Posted by: Joe of St. Thérèse | September 17, 2010

My first month of Postulancy

I’ve never been one to really be “adventurous” and try new things. I’ve always been very conservative in my approach to life, staying within my known boundaries of what’s given, and only if need be step out of those. Quite frankly I was very comfortable in the life that I had before. I didn’t have the spotlight, I had my close circle in which I confided certain things to, but for the most part I was a nobody trapped in California enduring Liturgical Purgatory diocesan version. I worked behind the scenes on somethings, and did others in public, life although it had its fair share of crosses was good.
Those of you that know me outside of my blog and have met me in person pretty much know my answer to every single question is “if God wills it” I do not like to put things in my own hands because it’s not about my own will. I always thought at this time I’d be getting married starting on my family of 15 kids named after all the Saints in the Roman Canon in order. (Yes, I’ve been that much of a nerd, geek, whatever you like to call it). I’d would have been teaching mathematics and physics somewhere and been the teacher that pissed off the teachers’ union. But so I’ve heard there’s a saying that if you want God to laugh you should tell Him your plans.
Turns out half the plan got in, the other half, either is not part of His will or going to be revealed in time. What most people don’t understand about my being here is that it’s still apart of discernment. Discernment is a constant process and will always be in existence in life until the day you die. To what degree this discernment will take place will vary.
Religious life does not suddenly wipe away your weaknesses, your likes or dislikes. I still hate waking up before 10 am, I’m still ridiculously observant and detailed when it comes to my work, I still love math and physics, and I still love watching Mythbusters. One thing that you must do however is die to yourself for the sake of the community. This means not often getting the things that you like, or having to do things that you don’t necessarily want to do. Yes, someone’s got to clean the bathrooms (I have my own, thank God). There are proper forms for everything, including eating at a table (one of the things you learned but NEVER used)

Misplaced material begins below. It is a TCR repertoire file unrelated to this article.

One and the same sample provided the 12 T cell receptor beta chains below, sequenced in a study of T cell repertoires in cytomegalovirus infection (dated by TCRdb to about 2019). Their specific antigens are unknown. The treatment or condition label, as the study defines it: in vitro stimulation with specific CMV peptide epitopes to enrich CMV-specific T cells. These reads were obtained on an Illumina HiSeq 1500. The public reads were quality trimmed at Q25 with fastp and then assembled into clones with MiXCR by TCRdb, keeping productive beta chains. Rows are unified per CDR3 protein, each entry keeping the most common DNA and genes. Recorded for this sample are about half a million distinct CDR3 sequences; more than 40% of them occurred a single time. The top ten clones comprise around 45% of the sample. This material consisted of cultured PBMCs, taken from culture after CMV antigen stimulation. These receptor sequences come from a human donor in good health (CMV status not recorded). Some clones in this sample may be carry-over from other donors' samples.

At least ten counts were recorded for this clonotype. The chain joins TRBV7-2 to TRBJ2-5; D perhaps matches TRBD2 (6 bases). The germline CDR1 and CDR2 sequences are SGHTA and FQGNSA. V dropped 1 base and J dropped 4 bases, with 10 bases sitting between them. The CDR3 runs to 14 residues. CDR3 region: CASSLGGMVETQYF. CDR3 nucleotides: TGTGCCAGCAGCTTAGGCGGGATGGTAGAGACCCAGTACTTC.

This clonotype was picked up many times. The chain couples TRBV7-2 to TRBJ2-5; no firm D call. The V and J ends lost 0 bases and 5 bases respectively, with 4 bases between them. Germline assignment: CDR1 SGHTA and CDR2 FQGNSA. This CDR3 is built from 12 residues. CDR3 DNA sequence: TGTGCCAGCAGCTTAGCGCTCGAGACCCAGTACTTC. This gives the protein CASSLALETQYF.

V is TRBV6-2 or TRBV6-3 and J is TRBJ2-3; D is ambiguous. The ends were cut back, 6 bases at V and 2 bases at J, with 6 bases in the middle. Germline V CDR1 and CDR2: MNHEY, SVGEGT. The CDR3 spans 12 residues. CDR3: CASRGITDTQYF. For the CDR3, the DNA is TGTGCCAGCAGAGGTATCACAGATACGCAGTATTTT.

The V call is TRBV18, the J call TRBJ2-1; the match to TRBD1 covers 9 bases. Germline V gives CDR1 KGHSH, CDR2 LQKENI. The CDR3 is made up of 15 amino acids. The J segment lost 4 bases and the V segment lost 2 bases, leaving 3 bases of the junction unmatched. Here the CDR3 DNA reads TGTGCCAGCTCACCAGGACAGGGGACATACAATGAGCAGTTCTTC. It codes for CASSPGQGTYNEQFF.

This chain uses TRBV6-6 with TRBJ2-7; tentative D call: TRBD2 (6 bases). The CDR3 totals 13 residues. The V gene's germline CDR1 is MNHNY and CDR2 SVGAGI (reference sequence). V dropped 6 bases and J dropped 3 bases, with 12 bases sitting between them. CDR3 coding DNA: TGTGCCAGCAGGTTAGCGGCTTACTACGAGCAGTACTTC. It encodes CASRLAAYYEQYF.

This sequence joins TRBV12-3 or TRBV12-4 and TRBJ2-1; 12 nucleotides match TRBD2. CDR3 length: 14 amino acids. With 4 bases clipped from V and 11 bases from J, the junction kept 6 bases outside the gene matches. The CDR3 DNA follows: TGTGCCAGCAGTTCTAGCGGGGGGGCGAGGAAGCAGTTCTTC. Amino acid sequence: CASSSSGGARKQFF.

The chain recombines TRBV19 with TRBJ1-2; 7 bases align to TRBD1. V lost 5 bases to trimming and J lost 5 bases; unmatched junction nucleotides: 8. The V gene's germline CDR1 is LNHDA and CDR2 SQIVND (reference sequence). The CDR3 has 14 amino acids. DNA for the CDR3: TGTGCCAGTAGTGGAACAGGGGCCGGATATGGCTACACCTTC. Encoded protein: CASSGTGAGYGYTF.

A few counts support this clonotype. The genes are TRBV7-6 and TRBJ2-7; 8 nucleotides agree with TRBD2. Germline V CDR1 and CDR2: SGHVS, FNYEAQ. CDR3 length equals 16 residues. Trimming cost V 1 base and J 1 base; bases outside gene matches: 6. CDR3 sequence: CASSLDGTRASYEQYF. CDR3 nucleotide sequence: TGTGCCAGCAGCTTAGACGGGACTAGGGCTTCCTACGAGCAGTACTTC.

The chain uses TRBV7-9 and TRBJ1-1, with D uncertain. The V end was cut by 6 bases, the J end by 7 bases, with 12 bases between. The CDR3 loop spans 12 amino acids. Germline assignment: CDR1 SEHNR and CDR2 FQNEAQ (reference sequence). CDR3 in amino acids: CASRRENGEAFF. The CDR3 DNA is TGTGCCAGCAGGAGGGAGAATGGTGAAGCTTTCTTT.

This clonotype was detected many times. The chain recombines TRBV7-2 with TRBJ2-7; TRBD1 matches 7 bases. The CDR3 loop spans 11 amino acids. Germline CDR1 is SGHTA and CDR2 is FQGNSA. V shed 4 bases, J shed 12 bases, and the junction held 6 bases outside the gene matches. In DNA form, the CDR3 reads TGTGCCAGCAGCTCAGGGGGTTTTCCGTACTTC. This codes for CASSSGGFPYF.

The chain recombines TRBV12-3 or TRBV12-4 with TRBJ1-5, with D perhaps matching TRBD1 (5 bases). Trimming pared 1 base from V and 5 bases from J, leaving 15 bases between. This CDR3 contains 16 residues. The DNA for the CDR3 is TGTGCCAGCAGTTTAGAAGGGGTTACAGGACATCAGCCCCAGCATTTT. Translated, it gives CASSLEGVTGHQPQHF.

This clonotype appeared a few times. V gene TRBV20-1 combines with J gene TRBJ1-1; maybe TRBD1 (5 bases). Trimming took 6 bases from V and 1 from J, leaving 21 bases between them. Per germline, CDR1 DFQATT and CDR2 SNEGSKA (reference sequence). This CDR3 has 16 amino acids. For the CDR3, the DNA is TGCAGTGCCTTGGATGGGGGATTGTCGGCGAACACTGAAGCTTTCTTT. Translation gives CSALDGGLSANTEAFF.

The days are quite structured getting up at 6:30 a M-F, 7:30 S. Morning prayer and Mass follows. Then we have classes at the seminary. After classes are done we have time to study before evening prayer. Then we have dinner, and night prayer and then community time follows. For those of you that are not familiar with praying the Liturgy of the Hours, the Liturgy of the Hours is designed to sanctify the day, and have been prayed since the days of the Apostles’.
There is of course time for recreation, as the body needs refreshment as well. On occasion the friars and us go to the park and play Frisbee, we’ve gone to the art museum of Philadelphia, most of our time is dedicated to our studies. (And those of you that know me, know I’m super dedicated to my work, probably over- dedicated to such practices)
What keeps me going? It’s the grace of God in the Sacraments. We have the Holy Sacrifice of the Mass daily, access to Confession weekly and many devotions that keep us as a community going. Bringing Christ to the oppressed, persecuted and those that are enslaved. It is from our love of God that the love of neighbor flows. The love of God can not be separated from the love of neighbor, Pope Benedict has made numerous references to this.
Thank you for praying for me continuously and I am praying for you all as well. May God bless you abundantly.


Responses

  1. Good observations on religious life. Also it’s good to hear your schedule and how you’re doing!

  2. Your schedule doesn’t leave much time for blogging! Which is probably a good thing.

    God bless you as you continue to discover His will, Joe.


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